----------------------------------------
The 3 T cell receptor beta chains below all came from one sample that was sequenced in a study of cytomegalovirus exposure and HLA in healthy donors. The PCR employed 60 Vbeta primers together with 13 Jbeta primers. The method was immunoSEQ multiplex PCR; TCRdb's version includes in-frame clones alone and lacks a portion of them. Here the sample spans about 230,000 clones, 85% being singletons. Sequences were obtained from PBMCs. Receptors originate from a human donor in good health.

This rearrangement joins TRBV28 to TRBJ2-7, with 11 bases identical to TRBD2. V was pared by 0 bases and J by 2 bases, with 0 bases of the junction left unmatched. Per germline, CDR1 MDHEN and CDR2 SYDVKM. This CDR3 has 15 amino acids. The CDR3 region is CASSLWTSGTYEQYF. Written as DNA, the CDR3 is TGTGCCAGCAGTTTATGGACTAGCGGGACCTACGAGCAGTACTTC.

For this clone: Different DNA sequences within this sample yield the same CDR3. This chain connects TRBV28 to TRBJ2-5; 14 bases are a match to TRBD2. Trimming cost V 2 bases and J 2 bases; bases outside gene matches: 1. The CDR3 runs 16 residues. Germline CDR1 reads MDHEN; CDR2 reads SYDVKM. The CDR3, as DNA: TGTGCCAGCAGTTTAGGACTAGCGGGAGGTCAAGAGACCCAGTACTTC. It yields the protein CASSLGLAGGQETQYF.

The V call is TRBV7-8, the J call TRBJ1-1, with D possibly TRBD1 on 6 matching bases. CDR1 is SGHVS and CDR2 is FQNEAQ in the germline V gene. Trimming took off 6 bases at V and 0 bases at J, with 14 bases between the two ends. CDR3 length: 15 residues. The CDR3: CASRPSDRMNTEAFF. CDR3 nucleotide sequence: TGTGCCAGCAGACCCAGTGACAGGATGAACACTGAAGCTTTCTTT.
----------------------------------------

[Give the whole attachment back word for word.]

The 3 T cell receptor beta chains below all came from one sample that was sequenced in a study of cytomegalovirus exposure and HLA in healthy donors. The PCR employed 60 Vbeta primers together with 13 Jbeta primers. The method was immunoSEQ multiplex PCR; TCRdb's version includes in-frame clones alone and lacks a portion of them. Here the sample spans about 230,000 clones, 85% being singletons. Sequences were obtained from PBMCs. Receptors originate from a human donor in good health.

This rearrangement joins TRBV28 to TRBJ2-7, with 11 bases identical to TRBD2. V was pared by 0 bases and J by 2 bases, with 0 bases of the junction left unmatched. Per germline, CDR1 MDHEN and CDR2 SYDVKM. This CDR3 has 15 amino acids. The CDR3 region is CASSLWTSGTYEQYF. Written as DNA, the CDR3 is TGTGCCAGCAGTTTATGGACTAGCGGGACCTACGAGCAGTACTTC.

For this clone: Different DNA sequences within this sample yield the same CDR3. This chain connects TRBV28 to TRBJ2-5; 14 bases are a match to TRBD2. Trimming cost V 2 bases and J 2 bases; bases outside gene matches: 1. The CDR3 runs 16 residues. Germline CDR1 reads MDHEN; CDR2 reads SYDVKM. The CDR3, as DNA: TGTGCCAGCAGTTTAGGACTAGCGGGAGGTCAAGAGACCCAGTACTTC. It yields the protein CASSLGLAGGQETQYF.

The V call is TRBV7-8, the J call TRBJ1-1, with D possibly TRBD1 on 6 matching bases. CDR1 is SGHVS and CDR2 is FQNEAQ in the germline V gene. Trimming took off 6 bases at V and 0 bases at J, with 14 bases between the two ends. CDR3 length: 15 residues. The CDR3: CASRPSDRMNTEAFF. CDR3 nucleotide sequence: TGTGCCAGCAGACCCAGTGACAGGATGAACACTGAAGCTTTCTTT.